School of Civil Engineering

The role of moisture and scale on the flammability of Australian vegetation

Wildland fires are frequent catastrophic events that lead to the loss of life and economic devastation. In Australia, wildland fires (commonly known as bushfires) have become an environmental problem for million years. Bushfires can be influenced by several factors, e.g., environmental factors and forestry management. A significant amount of research has been carried out worldwide to identify the key factors that determine the flammability of vegetation. Fuel moisture content has been highlighted as one of the most the critical factors affecting the initiation and development of wildland fires. Nonetheless, most of the fuel flammability tests are generally conducted at a laboratory-scale and are rarely used for the fire danger and risk assessment at real scale conditions. Therefore, there is a need for extrapolating the lab-scale flammability outcomes to the larger scale; and eventually implementing these findings to assess the risk of bushfires.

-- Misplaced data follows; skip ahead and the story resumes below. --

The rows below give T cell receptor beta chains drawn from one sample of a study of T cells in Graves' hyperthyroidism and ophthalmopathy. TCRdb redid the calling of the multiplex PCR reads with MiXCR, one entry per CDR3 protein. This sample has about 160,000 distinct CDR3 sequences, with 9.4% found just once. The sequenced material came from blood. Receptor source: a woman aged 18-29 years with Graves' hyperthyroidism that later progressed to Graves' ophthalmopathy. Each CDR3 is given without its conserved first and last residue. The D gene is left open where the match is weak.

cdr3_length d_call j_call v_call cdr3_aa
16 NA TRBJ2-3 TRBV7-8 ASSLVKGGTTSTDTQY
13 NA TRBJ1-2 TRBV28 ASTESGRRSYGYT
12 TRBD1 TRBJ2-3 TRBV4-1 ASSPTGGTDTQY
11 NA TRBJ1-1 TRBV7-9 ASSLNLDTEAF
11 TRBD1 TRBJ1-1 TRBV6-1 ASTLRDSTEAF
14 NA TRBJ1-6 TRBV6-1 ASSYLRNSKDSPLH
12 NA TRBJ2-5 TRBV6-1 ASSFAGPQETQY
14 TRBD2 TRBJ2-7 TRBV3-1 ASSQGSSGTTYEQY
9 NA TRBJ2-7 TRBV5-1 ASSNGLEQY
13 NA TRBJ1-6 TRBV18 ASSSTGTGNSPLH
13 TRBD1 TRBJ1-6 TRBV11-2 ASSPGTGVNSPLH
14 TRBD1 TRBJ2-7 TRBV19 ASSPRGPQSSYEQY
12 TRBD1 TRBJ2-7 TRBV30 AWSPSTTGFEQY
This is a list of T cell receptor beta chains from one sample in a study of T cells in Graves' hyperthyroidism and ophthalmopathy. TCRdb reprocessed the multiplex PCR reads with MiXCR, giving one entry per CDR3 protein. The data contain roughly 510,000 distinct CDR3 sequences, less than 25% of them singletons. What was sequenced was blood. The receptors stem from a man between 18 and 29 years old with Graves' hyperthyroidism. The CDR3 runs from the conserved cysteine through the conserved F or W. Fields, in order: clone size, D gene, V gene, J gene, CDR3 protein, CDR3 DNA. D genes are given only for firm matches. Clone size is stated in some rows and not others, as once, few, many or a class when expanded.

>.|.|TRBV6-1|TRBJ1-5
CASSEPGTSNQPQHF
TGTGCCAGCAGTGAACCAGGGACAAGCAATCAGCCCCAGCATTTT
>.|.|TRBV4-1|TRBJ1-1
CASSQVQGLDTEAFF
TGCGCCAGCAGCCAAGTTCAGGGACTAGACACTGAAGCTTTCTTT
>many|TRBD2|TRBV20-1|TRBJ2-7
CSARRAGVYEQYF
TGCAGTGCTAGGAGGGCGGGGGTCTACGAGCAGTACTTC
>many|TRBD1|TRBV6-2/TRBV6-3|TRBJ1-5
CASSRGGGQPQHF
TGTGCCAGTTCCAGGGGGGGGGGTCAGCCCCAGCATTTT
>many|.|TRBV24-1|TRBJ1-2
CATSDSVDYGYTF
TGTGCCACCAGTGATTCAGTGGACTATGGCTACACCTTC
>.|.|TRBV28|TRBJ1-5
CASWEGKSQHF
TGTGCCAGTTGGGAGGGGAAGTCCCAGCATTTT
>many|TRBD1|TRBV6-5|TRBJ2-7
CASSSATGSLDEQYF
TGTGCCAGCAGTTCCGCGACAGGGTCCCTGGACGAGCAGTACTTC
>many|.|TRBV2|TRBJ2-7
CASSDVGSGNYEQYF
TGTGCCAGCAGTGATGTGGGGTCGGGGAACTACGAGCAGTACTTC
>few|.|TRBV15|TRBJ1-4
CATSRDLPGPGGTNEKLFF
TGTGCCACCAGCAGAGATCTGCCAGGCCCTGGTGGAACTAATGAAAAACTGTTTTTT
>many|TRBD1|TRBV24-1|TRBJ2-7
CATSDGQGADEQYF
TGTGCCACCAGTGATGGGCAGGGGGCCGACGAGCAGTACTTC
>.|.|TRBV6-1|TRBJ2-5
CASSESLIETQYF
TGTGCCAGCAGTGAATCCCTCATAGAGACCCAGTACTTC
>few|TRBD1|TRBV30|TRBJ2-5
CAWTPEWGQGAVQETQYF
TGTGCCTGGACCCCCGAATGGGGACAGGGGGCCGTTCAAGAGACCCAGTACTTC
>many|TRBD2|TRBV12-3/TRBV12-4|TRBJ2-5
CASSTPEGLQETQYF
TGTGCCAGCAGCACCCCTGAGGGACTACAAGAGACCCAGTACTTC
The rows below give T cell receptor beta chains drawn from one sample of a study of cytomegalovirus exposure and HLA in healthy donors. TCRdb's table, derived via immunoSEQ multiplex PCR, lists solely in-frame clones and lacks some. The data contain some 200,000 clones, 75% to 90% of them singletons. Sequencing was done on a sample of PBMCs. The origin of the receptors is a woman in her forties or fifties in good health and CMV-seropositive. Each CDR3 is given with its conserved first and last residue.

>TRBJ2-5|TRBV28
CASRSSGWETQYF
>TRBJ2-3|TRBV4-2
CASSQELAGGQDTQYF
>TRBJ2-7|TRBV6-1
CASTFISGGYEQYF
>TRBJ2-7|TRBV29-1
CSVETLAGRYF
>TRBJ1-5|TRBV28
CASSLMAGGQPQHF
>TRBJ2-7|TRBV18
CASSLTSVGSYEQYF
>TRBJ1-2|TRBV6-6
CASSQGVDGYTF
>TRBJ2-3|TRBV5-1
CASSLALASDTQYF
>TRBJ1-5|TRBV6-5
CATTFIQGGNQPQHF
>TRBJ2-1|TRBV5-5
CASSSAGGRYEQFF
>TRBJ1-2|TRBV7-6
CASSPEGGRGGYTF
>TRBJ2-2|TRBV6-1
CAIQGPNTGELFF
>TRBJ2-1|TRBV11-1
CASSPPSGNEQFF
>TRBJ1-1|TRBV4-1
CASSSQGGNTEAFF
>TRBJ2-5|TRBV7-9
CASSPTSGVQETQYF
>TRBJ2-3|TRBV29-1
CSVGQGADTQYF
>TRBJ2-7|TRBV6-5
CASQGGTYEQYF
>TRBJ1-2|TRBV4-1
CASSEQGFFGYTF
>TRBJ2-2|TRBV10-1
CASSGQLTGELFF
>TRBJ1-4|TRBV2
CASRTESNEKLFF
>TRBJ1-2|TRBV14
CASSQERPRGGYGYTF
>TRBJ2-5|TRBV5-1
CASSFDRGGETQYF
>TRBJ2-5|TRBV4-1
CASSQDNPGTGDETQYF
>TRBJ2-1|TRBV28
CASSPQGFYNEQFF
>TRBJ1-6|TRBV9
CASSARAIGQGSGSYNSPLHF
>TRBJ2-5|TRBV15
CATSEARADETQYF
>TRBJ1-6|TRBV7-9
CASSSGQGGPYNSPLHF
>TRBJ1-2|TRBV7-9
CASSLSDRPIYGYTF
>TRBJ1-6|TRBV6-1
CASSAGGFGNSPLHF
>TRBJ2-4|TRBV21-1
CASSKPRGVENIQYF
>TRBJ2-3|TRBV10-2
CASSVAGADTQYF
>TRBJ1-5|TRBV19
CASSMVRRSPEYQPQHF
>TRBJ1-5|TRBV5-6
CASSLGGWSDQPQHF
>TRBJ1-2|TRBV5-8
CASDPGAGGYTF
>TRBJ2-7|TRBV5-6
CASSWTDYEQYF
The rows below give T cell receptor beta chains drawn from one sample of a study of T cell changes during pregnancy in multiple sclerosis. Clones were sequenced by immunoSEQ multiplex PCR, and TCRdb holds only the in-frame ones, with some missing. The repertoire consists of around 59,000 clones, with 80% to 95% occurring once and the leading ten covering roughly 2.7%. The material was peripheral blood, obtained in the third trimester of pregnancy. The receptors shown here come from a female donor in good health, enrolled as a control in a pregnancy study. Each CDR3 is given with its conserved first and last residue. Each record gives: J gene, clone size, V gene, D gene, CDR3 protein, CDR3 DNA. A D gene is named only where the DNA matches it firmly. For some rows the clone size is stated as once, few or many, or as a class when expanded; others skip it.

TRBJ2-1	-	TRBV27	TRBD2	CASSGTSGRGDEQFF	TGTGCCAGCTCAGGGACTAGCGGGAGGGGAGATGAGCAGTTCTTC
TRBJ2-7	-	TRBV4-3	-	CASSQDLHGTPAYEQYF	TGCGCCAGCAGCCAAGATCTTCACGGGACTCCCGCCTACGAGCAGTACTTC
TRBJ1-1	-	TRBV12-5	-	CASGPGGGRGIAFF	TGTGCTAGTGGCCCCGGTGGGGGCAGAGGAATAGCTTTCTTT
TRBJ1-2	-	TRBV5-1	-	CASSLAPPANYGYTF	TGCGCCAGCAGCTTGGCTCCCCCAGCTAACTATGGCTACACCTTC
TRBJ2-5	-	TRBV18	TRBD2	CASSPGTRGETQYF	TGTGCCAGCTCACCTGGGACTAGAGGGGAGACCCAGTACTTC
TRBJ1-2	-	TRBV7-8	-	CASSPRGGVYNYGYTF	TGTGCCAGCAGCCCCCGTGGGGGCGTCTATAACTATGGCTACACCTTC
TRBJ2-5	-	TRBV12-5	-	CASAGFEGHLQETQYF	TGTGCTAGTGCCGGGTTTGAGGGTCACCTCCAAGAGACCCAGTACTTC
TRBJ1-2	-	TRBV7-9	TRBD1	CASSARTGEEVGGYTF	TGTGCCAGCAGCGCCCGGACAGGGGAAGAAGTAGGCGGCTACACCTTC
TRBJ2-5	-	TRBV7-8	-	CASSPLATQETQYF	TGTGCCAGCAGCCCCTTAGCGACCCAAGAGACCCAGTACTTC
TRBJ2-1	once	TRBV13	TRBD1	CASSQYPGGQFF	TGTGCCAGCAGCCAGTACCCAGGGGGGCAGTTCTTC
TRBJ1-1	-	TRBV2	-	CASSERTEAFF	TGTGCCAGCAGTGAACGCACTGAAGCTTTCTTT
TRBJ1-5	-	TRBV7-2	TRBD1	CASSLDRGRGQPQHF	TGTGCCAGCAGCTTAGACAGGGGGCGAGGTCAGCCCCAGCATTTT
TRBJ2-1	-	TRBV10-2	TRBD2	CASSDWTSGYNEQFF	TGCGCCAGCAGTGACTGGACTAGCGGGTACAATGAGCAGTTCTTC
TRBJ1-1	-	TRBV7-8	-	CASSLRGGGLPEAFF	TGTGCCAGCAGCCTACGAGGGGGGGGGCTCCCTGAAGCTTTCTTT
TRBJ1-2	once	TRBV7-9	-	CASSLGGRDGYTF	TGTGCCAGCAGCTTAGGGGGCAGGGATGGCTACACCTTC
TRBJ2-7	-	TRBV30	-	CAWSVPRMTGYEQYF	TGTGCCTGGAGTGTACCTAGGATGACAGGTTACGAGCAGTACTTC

This project aims to identify the changes of moisture content on most common Australian vegetation species and its impact on the flammability and risk of bushfires using a wide range of experimental scenarios. More specifically, this project proposes three work packages based on the objectives: (i) bench-scale experiments to establish the fundamental relationship between flammability and fuel moisture content; (ii) multi-scale experiments to identify the effect of fuel moisture content at different scales of testing method; and (iii) in-depth analysis on the existing fire danger assessment models and the possibility of refining these models based on fundamental fire research.

2:00 pm - 3:00 pm

Thursday, 24 January 2019


Room 50-T103
Hawken Engineering Building (#50)